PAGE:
Australians and New Zealanders are known as no-nonsense straight shooters, people who come to your aid without complaint in times of distress. On September 3, 1939, in response to Hitler’s invasion of Poland, Australia and New Zealand were among the first countries to enter World War II. The countries’ soldiers have had an enviable reputation as first-class fighters since at least 1915. In World War I & II, Korea, Vietnam, and Iraq, elite Anzac troops distinguished themselves as valued comrades in arms in the defense of freedom.
So it is perhaps not surprising that no one has made a greater contribution to the worldwide fight against climate extremism than Australasian scientist Professor Robert (Bob) M. Carter, who passed away on Tuesday at the age of 74.
Born in England, Dr. Carter was raised in New Zealand. He gained his first degree at Otago University, received a Ph.D. from Cambridge University, and became an Honorary Fellow of the Royal Society of New Zealand before his final tenure at James Cook University in Townsville, Australia. Although other climate realists may be better known in their home countries, none have had Carter’s international impact.
Carter was everywhere. He acted as an expert witness on climate change before the U.S. Senate Committee of Environment & Public Works, the Australian and New Zealand parliamentary Select Committees into emissions trading, and in a meeting in parliament house, Stockholm. Carter was the primary science witness in the UK High Court case of Dimmock v. H.M.’s Secretary of State for Education, the 2007 judgment which identified nine major scientific errors in Al Gore’s film An Inconvenient Truth.
Professor Carter helping educate young protesters outside the 4th International Conference on Climate Change in Chicago, in May 2010.
He was a regular presenter at The Heartland Institute’s ten International Climate Change Conferences (ICCC), and he even toured Canada to speak, at no charge, at Canadian universities. Carter was honored with a Lifetime Achievement Award at the 10th ICCC in Washington, D.C. last June.
Joe Bast, president of The Heartland Institute, said:
Bob never failed to answer the call to defend climate science, getting on planes to make the long flight from Australia to the U.S., to Paris, and to other lands without complaints or excuses.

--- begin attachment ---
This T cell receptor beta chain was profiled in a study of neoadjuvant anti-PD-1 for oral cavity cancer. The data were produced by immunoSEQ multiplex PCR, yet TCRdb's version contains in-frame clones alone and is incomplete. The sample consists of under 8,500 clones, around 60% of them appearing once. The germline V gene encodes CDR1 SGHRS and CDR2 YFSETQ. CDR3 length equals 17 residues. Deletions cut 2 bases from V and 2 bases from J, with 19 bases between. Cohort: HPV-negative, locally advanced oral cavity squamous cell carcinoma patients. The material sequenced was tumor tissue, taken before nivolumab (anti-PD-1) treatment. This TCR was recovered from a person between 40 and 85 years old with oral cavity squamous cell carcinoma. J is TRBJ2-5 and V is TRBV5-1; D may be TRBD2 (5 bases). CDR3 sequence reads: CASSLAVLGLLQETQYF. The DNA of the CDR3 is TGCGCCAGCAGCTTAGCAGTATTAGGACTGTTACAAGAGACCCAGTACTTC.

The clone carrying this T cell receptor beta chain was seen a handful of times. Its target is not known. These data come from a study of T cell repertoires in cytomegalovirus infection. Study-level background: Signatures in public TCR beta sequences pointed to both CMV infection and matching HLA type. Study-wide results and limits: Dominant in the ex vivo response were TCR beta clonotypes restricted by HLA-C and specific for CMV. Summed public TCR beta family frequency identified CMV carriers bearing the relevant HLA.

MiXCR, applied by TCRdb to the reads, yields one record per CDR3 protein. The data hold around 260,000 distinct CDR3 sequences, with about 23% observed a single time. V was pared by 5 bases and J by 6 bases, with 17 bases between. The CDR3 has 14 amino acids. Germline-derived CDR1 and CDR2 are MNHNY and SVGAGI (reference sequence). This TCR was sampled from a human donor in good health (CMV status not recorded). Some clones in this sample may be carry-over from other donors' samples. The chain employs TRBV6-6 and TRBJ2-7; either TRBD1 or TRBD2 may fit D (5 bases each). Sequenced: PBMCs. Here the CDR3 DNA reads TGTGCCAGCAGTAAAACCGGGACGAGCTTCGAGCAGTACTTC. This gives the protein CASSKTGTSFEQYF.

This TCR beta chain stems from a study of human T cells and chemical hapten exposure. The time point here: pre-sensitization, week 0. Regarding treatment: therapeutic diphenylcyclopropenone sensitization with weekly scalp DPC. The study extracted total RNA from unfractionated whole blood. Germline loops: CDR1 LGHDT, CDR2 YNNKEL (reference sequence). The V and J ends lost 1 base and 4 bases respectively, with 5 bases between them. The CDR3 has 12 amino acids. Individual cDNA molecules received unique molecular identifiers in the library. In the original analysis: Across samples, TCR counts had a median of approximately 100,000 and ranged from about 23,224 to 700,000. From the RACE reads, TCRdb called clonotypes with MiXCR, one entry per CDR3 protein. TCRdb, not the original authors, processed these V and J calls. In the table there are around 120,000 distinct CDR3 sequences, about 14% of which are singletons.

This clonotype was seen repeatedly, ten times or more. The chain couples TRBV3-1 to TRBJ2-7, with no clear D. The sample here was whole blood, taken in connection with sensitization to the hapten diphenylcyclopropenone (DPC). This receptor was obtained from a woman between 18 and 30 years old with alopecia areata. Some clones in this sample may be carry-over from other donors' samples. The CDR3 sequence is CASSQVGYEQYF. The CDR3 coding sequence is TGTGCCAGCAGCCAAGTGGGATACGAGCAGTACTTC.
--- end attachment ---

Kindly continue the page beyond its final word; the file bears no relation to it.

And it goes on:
Besides his own advanced science research (including over 100 published papers) and regular media appearances across the world, Carter was a lead author of reports of the Nongovernmental International Panel on Climate Change that cite thousands of peer-reviewed papers in the world’s leading science journals that counter climate alarmism.
He was the author of Climate: The Counter Consensus (2010), Taxing Air: Facts and Fallacies about Climate Change (2013), and coauthor of several more books. His understandable, down-to-earth speaking style, uncommon among accomplished researchers, attracted readers and followers in droves.
Carter was a regular participant in climate realist films such as Climate Hustle, which premiered last month with the Committee for a Constructive Tomorrow (CFACT) in Paris. He acted as an advisor to many climate realist groups: he was a founding member of the New Zealand Climate Science Coalition; an emeritus fellow and science policy advisor at Australia’s Institute of Public Affairs; a science advisor at CFACT as well as the Washington D.C.-based Science and Public Policy Institute; the chief science advisor for the International Climate Science Coalition; and a science advisor to Heartland.
Unlike many in the climate debate, Carter never lost his humility or resorted to the sort of attacks we see every day in the climate fight. Professor Chris de Freitas of the School of Environment at the University of Auckland comments:
Bob Carter was a scholar of the highest order and a committed, indefatigable defender of honest science reporting in the climate change debate. He was a true gentleman who never descended to ad hominem attacks on those who disagreed with him.
Professor Carter presenting at the 3rd International Conference on Climate Change in Washington, D.C. in 2009.
The next U.S. president must follow Carter’s advice if America is to avoid dangerous and useless climate change policies that cause skyrocketing energy prices and massive unemployment. In his first book, Carter summed up the situation well:
To say that human-caused global warming is proven to be a dangerous problem is untrue, and to introduce futile policies aimed at “stopping climate change” is both vainglorious and hugely expensive. Nonetheless, and despite the failure of the hypothesis of dangerous human-caused global warming, all studies of ancient climate indicate that a very real climate problem does exist. It is the risk associated with natural climatic phenomena, including short-term events such as floods and cyclones, intermediate scale events such as drought, and longer term warming and cooling trends.
On hearing of Professor Carter’s passing, British journalist, James Delingpole responded:
We all loved Bob; we’re all going to miss him. What a hero! What a friend! Just the kind of guy you want in the foxhole next to you!
Viscount Christopher Monckton said:
We will remember him. He was our clearest voice of truth.
Rest in peace, Bob Carter. You are indeed a hero for the ages.
The funeral service for Professor Carter will be held at 1:00 p.m. on Monday at Morleys Funerals, 2 Martinez Avenue at the Lakes in Townsville, Australia. The family has indicated that donations to the Heart Foundation in Bob’s name would be most appreciated.